Knight Foundation Expands Neighborhood News Project

By: E&P Staff

At the June 17 Future of News and Civic Media Conference at the Massachusetts Institute of Technology, the John S. and James L. Knight Foundation announced three interrelated projects to facilitate news organizations’ presentation of local data and news content on a neighborhood basis by using sophisticated Web-based technology.

The projects aim to simplify and speed adoption of open-source code from a previous Knight-funded project, That $1 million online journalism experiment offers geographically relevant news feeds on public records, news articles and other content for every block in 16 cities. Field tests, the foundation said, proved that hyper-local civic data can be aggregated by hundreds of thousands of citizens wanting to better understand their neighborhoods by seeing everything from crime reports to restaurant inspections on easy-to-read maps.

The new OpenBlock software will be developed by the New York-based non-profit OpenPlans and installed at The Columbia (Mo.) Daily Tribune and the Boston Globe. The Tribune will use OpenBlock as a stand-alone website, while the Globe will test widget integration.

OpenPlans received a $235,000 grant over two years to streamline and extend code and build a community of developers and newspapers. The Daily Tribune was awarded $90,500 to install, test and add features for a smaller newspaper. The Globe’s $133,125 contract calls for the same work in the context of a larger paper.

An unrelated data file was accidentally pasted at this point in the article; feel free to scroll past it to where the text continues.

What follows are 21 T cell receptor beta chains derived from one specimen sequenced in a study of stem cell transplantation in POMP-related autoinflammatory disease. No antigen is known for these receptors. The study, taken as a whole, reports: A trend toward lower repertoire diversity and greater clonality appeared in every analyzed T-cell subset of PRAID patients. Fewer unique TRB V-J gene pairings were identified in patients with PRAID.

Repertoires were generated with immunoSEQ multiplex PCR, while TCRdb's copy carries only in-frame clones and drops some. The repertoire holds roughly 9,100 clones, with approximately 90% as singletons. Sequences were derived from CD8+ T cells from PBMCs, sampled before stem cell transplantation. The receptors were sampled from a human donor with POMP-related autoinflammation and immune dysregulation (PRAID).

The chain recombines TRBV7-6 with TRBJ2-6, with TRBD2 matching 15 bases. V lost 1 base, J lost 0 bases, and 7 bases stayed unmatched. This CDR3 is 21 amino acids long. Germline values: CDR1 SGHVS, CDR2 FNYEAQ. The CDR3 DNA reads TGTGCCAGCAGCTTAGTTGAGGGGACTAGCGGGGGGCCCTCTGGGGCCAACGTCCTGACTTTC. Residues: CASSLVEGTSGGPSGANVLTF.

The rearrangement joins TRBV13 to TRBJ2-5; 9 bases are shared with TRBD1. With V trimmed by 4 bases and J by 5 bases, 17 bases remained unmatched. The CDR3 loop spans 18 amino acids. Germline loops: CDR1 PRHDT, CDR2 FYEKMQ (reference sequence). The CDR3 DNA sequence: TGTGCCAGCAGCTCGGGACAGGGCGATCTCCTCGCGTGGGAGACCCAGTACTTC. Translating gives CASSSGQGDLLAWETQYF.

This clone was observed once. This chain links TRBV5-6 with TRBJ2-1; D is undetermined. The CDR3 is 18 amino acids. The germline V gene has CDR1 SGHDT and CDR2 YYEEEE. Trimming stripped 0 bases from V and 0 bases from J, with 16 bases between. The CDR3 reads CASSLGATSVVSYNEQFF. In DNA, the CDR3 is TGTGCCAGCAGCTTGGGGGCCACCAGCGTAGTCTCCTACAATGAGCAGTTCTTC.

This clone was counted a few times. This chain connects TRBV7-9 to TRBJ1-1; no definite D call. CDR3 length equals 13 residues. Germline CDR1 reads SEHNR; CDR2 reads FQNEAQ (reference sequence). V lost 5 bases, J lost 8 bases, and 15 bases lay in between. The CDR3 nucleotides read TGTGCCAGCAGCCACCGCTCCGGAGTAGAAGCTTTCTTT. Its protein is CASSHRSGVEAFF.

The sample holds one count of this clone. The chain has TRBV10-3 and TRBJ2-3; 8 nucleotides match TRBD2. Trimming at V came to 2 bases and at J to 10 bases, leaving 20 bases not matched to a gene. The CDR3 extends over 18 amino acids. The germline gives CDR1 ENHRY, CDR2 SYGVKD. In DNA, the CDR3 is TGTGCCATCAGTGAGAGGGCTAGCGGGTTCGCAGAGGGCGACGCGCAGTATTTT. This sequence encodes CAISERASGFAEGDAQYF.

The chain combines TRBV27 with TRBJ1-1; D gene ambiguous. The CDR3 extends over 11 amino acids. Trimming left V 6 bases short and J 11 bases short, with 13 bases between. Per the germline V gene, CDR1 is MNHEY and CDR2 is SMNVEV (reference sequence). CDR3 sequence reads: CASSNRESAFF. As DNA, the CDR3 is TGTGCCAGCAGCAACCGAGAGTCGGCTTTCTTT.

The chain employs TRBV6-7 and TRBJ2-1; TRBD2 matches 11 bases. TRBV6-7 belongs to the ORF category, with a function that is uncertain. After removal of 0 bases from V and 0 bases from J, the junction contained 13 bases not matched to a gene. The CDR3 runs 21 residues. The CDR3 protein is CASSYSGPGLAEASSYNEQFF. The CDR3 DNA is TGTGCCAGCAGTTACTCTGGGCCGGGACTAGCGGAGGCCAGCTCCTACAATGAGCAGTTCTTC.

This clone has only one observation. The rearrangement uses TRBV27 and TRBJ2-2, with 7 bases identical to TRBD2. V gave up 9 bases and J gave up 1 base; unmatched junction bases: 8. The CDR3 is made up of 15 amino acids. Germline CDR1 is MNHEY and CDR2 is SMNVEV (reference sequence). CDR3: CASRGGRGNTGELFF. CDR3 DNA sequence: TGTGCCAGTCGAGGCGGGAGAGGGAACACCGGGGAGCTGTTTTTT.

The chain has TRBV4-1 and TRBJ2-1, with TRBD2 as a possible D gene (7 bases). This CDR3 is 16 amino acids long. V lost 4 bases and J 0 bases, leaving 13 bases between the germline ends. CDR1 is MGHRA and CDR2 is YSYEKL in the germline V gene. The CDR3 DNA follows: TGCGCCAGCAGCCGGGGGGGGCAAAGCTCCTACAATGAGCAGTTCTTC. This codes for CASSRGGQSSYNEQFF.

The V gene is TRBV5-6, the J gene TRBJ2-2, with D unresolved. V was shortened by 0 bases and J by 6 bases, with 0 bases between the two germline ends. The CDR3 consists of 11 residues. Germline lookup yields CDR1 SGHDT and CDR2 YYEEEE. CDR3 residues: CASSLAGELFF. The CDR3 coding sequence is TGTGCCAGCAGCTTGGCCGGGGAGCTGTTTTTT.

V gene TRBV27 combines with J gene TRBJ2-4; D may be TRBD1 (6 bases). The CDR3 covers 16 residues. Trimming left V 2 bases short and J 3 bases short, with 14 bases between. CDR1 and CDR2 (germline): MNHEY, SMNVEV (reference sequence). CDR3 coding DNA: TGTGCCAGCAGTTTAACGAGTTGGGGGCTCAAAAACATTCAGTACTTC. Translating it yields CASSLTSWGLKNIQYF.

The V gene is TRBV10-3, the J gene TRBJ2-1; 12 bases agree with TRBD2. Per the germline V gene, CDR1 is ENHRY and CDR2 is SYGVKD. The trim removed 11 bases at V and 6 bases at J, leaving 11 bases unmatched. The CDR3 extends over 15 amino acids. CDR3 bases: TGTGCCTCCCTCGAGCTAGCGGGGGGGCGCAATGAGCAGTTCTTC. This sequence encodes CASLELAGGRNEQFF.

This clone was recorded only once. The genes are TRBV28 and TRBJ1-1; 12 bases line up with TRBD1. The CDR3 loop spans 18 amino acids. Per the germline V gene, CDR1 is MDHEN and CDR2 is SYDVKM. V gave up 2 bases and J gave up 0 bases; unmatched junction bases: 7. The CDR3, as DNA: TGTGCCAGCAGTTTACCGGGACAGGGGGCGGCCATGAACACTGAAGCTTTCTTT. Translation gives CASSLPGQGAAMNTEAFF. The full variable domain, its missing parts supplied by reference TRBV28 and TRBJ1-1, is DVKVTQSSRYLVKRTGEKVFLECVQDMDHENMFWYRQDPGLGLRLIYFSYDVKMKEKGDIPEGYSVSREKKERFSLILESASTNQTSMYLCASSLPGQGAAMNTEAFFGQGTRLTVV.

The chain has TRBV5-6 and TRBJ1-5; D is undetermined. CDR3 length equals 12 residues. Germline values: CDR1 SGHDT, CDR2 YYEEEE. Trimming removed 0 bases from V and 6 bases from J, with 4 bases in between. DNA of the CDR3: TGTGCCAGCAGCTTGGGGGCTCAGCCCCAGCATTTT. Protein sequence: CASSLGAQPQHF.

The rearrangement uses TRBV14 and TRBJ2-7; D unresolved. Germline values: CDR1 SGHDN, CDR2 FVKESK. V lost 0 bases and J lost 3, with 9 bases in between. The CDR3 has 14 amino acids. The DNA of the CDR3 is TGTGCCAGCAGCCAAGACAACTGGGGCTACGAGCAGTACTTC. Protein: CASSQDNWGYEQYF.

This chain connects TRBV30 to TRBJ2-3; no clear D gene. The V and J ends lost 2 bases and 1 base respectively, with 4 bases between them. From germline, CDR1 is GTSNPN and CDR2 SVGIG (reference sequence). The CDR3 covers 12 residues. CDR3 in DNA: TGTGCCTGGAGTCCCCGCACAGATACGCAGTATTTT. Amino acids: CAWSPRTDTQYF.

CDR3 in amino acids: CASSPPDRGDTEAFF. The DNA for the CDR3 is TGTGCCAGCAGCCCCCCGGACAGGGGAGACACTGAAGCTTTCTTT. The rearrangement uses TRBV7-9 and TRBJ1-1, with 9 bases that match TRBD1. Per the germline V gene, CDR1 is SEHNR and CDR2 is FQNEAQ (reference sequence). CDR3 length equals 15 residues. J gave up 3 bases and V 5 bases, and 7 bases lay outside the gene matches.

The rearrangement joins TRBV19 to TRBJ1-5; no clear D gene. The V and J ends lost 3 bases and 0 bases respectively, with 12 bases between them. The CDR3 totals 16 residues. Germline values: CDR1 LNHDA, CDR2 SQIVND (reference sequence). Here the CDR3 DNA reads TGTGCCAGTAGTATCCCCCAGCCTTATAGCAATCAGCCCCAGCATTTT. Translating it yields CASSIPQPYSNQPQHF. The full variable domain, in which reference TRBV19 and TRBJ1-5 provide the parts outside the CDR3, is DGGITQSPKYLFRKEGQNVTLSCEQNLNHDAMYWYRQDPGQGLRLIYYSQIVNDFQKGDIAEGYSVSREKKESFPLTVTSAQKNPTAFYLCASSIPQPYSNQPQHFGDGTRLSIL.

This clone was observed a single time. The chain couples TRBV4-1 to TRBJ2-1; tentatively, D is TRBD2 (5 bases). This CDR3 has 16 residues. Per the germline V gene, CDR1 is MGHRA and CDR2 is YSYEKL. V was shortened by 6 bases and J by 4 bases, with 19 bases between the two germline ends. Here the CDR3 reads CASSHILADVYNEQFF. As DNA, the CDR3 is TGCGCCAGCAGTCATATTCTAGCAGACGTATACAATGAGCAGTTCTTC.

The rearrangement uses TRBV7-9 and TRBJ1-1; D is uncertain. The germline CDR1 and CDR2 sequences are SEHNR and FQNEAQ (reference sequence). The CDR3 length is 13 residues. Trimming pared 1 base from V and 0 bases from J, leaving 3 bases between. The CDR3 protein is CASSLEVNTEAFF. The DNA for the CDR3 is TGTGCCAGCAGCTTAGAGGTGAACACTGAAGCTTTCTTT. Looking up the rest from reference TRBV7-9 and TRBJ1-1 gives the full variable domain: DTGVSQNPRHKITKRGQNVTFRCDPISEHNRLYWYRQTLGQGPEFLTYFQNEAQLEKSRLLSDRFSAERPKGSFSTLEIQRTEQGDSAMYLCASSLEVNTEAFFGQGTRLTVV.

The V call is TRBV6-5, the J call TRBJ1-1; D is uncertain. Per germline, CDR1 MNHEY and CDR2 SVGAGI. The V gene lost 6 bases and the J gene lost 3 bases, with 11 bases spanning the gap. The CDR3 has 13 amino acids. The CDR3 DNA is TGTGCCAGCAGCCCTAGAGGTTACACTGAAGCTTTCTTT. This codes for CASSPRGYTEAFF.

Knight Foundation projects have resulted in new tools used by hundreds of news organizations and 200-plus community news experiments. Many ideas driving the work result from the Knight News Challenge and the Knight Community Information Challenge – contests informed by the Knight Commission for the Information Needs of Communities in a Democracy.

“The digital age is turning journalism upside down and inside out. Definitions of news are changing. What was once the “police blotter” is now a clickable map. What were once listings of civic data in small, hard-to-read type are now easy to see graphics sorted by neighborhood,” said Eric Newton, vice president of journalism for Knight Foundation. “This kind of civic data is the clay from which the bricks of news are made, and software that media organizations everywhere can use to display it is the goal of the OpenBlock Initiative.”

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